US714956128 Oct 200312 Dec 2006Masimo CorporationOptical spectroscopy pathlength measurement system
US718696619 Dec 20056 Mar 2007Masimo CorporationAmount of use tracking device and method for medical product
US719026118 Apr 200613 Mar 2007Masimo CorporationArrhythmia alarm processor
US72159844 May 20048 May 2007Masimo CorporationSignal processing apparatus
US721598615 Jun 20058 May 2007Masimo CorporationSignal processing apparatus
US722197119 Dec 200522 May 2007Masimo CorporationMethod and apparatus for demodulating signals in a pulse oximetry system
US722500623 Jan 200329 May 2007Masimo CorporationAttachment and optical probe
US722500730 Jun 200529 May 2007Masimo CorporationOptical sensor including disposable and reusable elements
US723990516 Aug 20053 Jul 2007Masimo Laboratories, Inc.Active pulse blood constituent monitoring
US72459535 Nov 200217 Jul 2007Masimo CorporationReusable pulse oximeter probe and disposable bandage apparatii
US725443130 Aug 20047 Aug 2007Masimo CorporationPhysiological parameter tracking system
US725443330 Sep 20037 Aug 2007Masimo CorporationSignal processing apparatus
US725443413 Oct 20047 Aug 2007Masimo CorporationVariable pressure reusable sensor
US727242526 Sep 200518 Sep 2007Masimo CorporationPulse oximetry sensor including stored sensor data
US727495525 Sep 200325 Sep 2007Masimo CorporationParameter compensated pulse oximeter
US72808584 Jan 20059 Oct 2007Masimo CorporationPulse oximetry sensor
US72898352 Jun 200530 Oct 2007Masimo Laboratories, Inc.Multivariate analysis of green to ultraviolet spectra of cell and tissue samples
US729288330 Mar 20056 Nov 2007Masimo CorporationPhysiological assessment system
US729586624 Feb 200413 Nov 2007Masimo CorporationLow power pulse oximeter
US732805317 Nov 19985 Feb 2008Masimo CorporationSignal processing apparatus
US733278427 Jun 200619 Feb 2008Masimo CorporationMethod of providing an optoelectronic element with a non-protruding lens
US73402872 Dec 20054 Mar 2008Masimo CorporationFlex circuit shielded optical sensor
US734155931 Jul 200311 Mar 2008Masimo CorporationPulse oximetry ear sensor
US734318627 May 200511 Mar 2008Masimo Laboratories, Inc.Multi-wavelength physiological monitor
US735551213 Mar 20078 Apr 2008Masimo CorporationParallel alarm processor
US737198118 Feb 200513 May 2008Masimo CorporationConnector switch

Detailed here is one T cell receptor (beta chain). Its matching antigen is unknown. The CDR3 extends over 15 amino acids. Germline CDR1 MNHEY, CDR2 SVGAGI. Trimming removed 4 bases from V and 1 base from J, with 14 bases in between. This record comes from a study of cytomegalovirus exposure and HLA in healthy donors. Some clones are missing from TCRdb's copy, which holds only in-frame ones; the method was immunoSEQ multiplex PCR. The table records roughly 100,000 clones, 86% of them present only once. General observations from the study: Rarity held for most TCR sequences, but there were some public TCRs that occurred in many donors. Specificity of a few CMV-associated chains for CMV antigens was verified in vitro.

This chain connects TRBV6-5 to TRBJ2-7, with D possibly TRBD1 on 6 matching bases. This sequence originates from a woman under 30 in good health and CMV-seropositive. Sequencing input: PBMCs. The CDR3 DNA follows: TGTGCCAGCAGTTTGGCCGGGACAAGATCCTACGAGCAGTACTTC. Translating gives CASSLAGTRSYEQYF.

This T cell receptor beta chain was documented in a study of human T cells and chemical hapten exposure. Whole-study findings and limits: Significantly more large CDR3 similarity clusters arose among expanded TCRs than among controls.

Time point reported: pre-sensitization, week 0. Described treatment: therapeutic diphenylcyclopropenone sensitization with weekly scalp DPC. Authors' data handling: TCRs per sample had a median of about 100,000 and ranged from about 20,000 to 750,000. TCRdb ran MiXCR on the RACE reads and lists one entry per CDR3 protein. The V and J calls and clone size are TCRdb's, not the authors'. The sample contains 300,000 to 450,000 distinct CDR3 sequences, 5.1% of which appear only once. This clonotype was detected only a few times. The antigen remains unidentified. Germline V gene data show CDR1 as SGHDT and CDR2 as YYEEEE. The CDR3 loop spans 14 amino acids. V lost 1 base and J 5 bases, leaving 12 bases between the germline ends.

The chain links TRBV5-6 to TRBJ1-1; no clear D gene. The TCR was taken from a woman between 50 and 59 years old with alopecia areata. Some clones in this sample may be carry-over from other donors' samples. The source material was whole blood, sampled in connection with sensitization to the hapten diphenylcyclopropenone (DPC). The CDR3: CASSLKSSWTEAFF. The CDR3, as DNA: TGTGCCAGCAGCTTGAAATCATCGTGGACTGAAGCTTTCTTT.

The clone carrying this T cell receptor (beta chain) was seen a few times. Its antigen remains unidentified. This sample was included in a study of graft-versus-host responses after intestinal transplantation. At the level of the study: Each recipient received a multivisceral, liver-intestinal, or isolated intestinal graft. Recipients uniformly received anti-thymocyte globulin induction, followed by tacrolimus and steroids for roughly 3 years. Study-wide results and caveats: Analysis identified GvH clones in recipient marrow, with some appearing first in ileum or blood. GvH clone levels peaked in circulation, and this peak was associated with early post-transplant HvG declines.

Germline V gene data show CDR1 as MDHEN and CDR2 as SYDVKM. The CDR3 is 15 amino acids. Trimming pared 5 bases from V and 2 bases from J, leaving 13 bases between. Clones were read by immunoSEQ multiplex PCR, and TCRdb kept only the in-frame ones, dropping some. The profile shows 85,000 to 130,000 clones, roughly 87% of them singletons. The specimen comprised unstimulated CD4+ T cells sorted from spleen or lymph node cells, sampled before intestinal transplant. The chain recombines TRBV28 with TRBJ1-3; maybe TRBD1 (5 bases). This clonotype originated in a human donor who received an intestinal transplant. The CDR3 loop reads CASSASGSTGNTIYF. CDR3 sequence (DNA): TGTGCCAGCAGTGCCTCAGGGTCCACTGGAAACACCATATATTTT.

US73731935 Nov 200413 May 2008Masimo CorporationPulse oximetry data capture system
US73731941 Feb 200513 May 2008Masimo CorporationSignal component processor
US73764531 Sep 199820 May 2008Masimo CorporationSignal processing apparatus
US73777941 Mar 200627 May 2008Masimo CorporationMultiple wavelength sensor interconnect
US73778993 May 200627 May 2008Masimo CorporationSine saturation transform
US73830703 Dec 20043 Jun 2008Masimo CorporationSignal processing apparatus
US74152978 Mar 200519 Aug 2008Masimo CorporationPhysiological parameter system
US742843222 Apr 200323 Sep 2008Masimo CorporationSystems and methods for acquiring calibration data usable in a pulse oximeter
US74386833 Mar 200521 Oct 2008Masimo CorporationApplication identification sensor
US744078728 Nov 200521 Oct 2008Masimo Laboratories, Inc.Systems and methods for determining blood oxygen saturation values using complex number encoding
US745424011 May 200618 Nov 2008Masimo CorporationSignal processing apparatus
US746700220 Aug 200716 Dec 2008Masimo CorporationSine saturation transform
US746915713 Feb 200423 Dec 2008Masimo CorporationSignal processing apparatus
US747196925 Nov 200330 Dec 2008Masimo CorporationPulse oximeter probe-off detector
US74719712 Mar 200430 Dec 2008Masimo CorporationSignal processing apparatus and method
US74837294 Nov 200427 Jan 2009Masimo CorporationPulse oximeter access apparatus and method
US74837304 Oct 200427 Jan 2009Masimo CorporationLow-noise optical probes for reducing ambient noise
US74899583 May 200610 Feb 2009Masimo CorporationSignal processing apparatus and method
US749639113 Jan 200424 Feb 2009Masimo CorporationManual and automatic probe calibration
US749639330 Sep 200324 Feb 2009Masimo CorporationSignal processing apparatus
US74997414 May 20043 Mar 2009Masimo CorporationSignal processing apparatus and method
US749983514 Mar 20063 Mar 2009Masimo CorporationVariable indication estimator
US750095023 Jul 200410 Mar 2009Masimo CorporationMultipurpose sensor port
US750915420 Aug 200724 Mar 2009Masimo CorporationSignal processing apparatus
US750949428 Feb 200324 Mar 2009Masimo CorporationInterface cable
US752632815 Dec 200628 Apr 2009Masimo CorporationManual and automatic probe calibration
US753094218 Oct 200612 May 2009Masimo CorporationRemote sensing infant warmer
US75309493 Aug 200412 May 2009Masimo CorporationDual-mode pulse oximeter
US75309554 May 200412 May 2009Masimo CorporationSignal processing apparatus
US756311023 May 200821 Jul 2009Masimo Laboratories, Inc.Multiple wavelength sensor interconnect
US7689269 *10 May 200730 Mar 2010Actis, Ltd.System, method and apparatus for the detection of patient-borne fluorescing nanocrystals
US7738946 *3 Oct 200715 Jun 2010Actis, Ltd.System, method and apparatus for the detection of patient-borne fluorescing materials
US2002014067521 May 20023 Oct 2002Ali Ammar AlSystem and method for altering a display mode based on a gravity-responsive sensor
US2003001397512 Jul 200116 Jan 2003Kiani Massi E.Method of selling a continuous mode blood pressure monitor
US2006006262622 Sep 200423 Mar 2006Symbol Technologies, Inc.Keypad ergonomics
USD35319528 May 19936 Dec 1994 Electronic stethoscope housing
USD35319628 May 19936 Dec 1994 Stethoscope head
USD35954627 Jan 199420 Jun 1995The Ratechnologies Inc.Housing for a dental unit disinfecting device
USD36184021 Apr 199429 Aug 1995 Stethoscope head